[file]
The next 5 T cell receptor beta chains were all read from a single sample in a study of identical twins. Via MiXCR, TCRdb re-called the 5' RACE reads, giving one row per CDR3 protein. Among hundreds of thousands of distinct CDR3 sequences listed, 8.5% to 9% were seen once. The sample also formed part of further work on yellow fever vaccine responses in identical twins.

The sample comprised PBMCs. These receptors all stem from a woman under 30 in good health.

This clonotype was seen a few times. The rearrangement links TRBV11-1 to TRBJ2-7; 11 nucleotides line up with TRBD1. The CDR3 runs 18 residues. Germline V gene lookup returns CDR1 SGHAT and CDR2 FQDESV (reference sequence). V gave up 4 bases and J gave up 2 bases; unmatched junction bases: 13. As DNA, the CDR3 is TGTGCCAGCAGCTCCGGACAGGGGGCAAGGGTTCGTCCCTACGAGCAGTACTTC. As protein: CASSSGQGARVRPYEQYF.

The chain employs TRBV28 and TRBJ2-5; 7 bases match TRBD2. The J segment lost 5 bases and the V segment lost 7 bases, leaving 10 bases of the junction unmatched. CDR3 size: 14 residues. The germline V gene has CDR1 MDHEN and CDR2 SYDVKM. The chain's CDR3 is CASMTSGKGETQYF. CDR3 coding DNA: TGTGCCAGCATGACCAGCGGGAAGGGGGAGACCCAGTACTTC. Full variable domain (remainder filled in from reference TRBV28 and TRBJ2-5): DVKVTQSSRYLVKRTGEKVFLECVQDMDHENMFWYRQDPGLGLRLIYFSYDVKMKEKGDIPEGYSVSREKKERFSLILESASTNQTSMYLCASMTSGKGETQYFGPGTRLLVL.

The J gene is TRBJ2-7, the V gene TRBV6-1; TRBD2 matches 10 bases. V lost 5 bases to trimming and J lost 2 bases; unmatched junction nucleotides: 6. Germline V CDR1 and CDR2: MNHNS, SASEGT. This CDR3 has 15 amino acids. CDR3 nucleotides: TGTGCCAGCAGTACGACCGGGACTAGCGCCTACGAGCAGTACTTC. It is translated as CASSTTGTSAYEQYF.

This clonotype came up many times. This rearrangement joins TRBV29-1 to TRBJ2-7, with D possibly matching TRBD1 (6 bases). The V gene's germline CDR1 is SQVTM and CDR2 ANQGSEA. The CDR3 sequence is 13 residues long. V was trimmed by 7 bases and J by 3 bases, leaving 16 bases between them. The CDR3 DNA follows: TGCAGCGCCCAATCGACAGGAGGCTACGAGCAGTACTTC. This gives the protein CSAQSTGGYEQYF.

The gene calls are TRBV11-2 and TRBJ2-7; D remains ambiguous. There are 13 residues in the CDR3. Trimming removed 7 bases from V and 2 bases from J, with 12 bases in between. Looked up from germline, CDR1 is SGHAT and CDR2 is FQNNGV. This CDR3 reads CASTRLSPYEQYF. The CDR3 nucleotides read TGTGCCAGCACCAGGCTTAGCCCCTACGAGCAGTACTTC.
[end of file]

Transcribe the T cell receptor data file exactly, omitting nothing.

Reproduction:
The next 5 T cell receptor beta chains were all read from a single sample in a study of identical twins. Via MiXCR, TCRdb re-called the 5' RACE reads, giving one row per CDR3 protein. Among hundreds of thousands of distinct CDR3 sequences listed, 8.5% to 9% were seen once. The sample also formed part of further work on yellow fever vaccine responses in identical twins.

The sample comprised PBMCs. These receptors all stem from a woman under 30 in good health.

This clonotype was seen a few times. The rearrangement links TRBV11-1 to TRBJ2-7; 11 nucleotides line up with TRBD1. The CDR3 runs 18 residues. Germline V gene lookup returns CDR1 SGHAT and CDR2 FQDESV (reference sequence). V gave up 4 bases and J gave up 2 bases; unmatched junction bases: 13. As DNA, the CDR3 is TGTGCCAGCAGCTCCGGACAGGGGGCAAGGGTTCGTCCCTACGAGCAGTACTTC. As protein: CASSSGQGARVRPYEQYF.

The chain employs TRBV28 and TRBJ2-5; 7 bases match TRBD2. The J segment lost 5 bases and the V segment lost 7 bases, leaving 10 bases of the junction unmatched. CDR3 size: 14 residues. The germline V gene has CDR1 MDHEN and CDR2 SYDVKM. The chain's CDR3 is CASMTSGKGETQYF. CDR3 coding DNA: TGTGCCAGCATGACCAGCGGGAAGGGGGAGACCCAGTACTTC. Full variable domain (remainder filled in from reference TRBV28 and TRBJ2-5): DVKVTQSSRYLVKRTGEKVFLECVQDMDHENMFWYRQDPGLGLRLIYFSYDVKMKEKGDIPEGYSVSREKKERFSLILESASTNQTSMYLCASMTSGKGETQYFGPGTRLLVL.

The J gene is TRBJ2-7, the V gene TRBV6-1; TRBD2 matches 10 bases. V lost 5 bases to trimming and J lost 2 bases; unmatched junction nucleotides: 6. Germline V CDR1 and CDR2: MNHNS, SASEGT. This CDR3 has 15 amino acids. CDR3 nucleotides: TGTGCCAGCAGTACGACCGGGACTAGCGCCTACGAGCAGTACTTC. It is translated as CASSTTGTSAYEQYF.

This clonotype came up many times. This rearrangement joins TRBV29-1 to TRBJ2-7, with D possibly matching TRBD1 (6 bases). The V gene's germline CDR1 is SQVTM and CDR2 ANQGSEA. The CDR3 sequence is 13 residues long. V was trimmed by 7 bases and J by 3 bases, leaving 16 bases between them. The CDR3 DNA follows: TGCAGCGCCCAATCGACAGGAGGCTACGAGCAGTACTTC. This gives the protein CSAQSTGGYEQYF.

The gene calls are TRBV11-2 and TRBJ2-7; D remains ambiguous. There are 13 residues in the CDR3. Trimming removed 7 bases from V and 2 bases from J, with 12 bases in between. Looked up from germline, CDR1 is SGHAT and CDR2 is FQNNGV. This CDR3 reads CASTRLSPYEQYF. The CDR3 nucleotides read TGTGCCAGCACCAGGCTTAGCCCCTACGAGCAGTACTTC.